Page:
Public records can be a valuable source of information for many reasons. Through public records resources and through agencies responsible for housing public records, you can find access to anything from birth records to voter records. Such information is useful in performing genealogy research, background checks, and more.
Each type of public record may be managed by its own government agency. For example, property tax records may be managed by an Assessor Office, while vital records (birth, death, marriage, and divorce records), may be run by the a state ‘s department of health or county clerk. Yet, even with the categorization of records by agency, a particular office may not have the capacity to maintain and house the vast amount of records. This is likely where a State Archive Office will step in. If you are performing public records searches, you may discover that a responsible agency or public record provider only maintains records up to a certain date. If you find this to be the case, the State Archives Office may contain the older records.
The purpose of an Archive Office is to house documents from the state’s government, as well as other documents deemed historically important. Governments are actually required by law to maintain such documents, thereby creating a need for archives. Archives can include documents, photographs, maps, film, audio records, artifacts, letters, and more. The categories of public records you may find in a State Archive Office can include vital records, property tax records, estate records, court records, wills, bonds, and census records. These offices are open to the general public and visits can often be made without an appointment (although some offices prefer appointments).
Many State Archive Offices have begun digitizing these records. Where the records have been digitized, this can be very useful, as the amount of information in Archive Office can range into the millions. For example, it has been estimated that as one of the largest Archives Offices in the US, the North Carolina Archives Office maintains over 100 million original documents!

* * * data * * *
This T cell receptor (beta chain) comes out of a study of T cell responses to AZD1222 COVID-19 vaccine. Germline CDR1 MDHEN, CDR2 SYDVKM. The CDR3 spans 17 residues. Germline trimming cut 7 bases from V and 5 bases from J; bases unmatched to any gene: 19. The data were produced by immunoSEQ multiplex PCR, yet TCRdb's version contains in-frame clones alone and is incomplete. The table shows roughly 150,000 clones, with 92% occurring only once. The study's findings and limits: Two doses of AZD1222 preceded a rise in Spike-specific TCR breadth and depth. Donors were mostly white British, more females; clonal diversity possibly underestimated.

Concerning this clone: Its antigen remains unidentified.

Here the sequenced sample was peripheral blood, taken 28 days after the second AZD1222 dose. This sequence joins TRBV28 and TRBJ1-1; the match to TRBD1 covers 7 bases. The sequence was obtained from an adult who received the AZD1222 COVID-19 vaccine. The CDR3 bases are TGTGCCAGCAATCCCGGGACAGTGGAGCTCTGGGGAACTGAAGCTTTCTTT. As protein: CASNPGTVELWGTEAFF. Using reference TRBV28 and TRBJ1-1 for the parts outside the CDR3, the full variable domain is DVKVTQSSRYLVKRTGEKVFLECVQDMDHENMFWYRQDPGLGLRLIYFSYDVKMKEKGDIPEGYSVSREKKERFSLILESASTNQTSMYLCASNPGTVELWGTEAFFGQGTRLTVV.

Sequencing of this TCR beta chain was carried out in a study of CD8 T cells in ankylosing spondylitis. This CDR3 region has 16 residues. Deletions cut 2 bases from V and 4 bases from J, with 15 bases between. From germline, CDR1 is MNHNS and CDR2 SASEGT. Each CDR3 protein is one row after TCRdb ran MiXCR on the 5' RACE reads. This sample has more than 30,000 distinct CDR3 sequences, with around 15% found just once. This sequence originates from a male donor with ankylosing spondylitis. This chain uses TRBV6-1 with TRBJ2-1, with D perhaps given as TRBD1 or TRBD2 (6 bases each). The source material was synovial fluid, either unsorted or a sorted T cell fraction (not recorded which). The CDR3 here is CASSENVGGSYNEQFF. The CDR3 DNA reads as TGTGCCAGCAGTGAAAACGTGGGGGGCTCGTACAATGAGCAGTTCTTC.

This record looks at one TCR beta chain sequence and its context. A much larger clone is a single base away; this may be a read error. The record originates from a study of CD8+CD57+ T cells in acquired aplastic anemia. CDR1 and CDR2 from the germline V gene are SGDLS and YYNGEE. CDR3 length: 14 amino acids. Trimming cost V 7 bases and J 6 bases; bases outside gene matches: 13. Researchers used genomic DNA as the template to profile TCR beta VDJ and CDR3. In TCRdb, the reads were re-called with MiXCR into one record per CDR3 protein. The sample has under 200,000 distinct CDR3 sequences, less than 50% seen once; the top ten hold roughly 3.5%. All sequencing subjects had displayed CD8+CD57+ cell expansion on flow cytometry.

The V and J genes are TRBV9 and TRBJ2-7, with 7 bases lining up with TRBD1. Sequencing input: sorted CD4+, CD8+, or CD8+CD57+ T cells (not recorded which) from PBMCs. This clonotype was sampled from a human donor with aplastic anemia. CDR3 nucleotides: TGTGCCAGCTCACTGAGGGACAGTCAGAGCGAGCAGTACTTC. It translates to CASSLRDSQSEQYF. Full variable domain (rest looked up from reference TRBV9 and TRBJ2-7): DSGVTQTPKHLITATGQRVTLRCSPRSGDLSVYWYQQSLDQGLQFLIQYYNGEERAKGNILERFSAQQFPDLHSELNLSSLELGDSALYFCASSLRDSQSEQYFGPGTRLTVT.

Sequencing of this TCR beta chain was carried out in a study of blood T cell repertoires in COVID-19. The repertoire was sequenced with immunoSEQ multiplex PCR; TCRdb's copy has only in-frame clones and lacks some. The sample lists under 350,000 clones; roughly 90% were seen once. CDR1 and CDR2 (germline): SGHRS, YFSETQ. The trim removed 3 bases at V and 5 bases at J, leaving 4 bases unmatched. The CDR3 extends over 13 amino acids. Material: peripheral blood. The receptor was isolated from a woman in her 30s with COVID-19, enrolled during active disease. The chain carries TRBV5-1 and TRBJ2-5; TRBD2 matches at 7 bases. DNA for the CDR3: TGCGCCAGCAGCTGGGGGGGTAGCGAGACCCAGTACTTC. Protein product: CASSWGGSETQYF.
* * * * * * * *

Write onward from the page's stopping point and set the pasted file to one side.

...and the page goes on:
If a State Archive Office has a digitized catalog that is searchable, you can find a description of the available information, which will point you in the right direction when visiting the Archive Office. Descriptions can include the group number, the series number, the author/creator of the document, and the amount of information available (ie: 10 microfilm reels), and a summary. If the original document is not located in the Archive Offices, you may also find information on where the original document is located.
Although a State Archive Offices is a great place to find those fascinating 200 year old documents, it may be useful to check with a public records resource prior to making the journey to your state archives. In the Free Public Records Directory, there is a description of where to locate various public records. The description also provides information on the dates you will be able to access a certain public record. For example, under the California Vital Records category, it shows that birth and death records from the Department of Health are only available from 1905 to present. Once you have been able to verify that a particular agency does not manage a record you are searching for, that might be a great time to begin a search with your State Archive Office.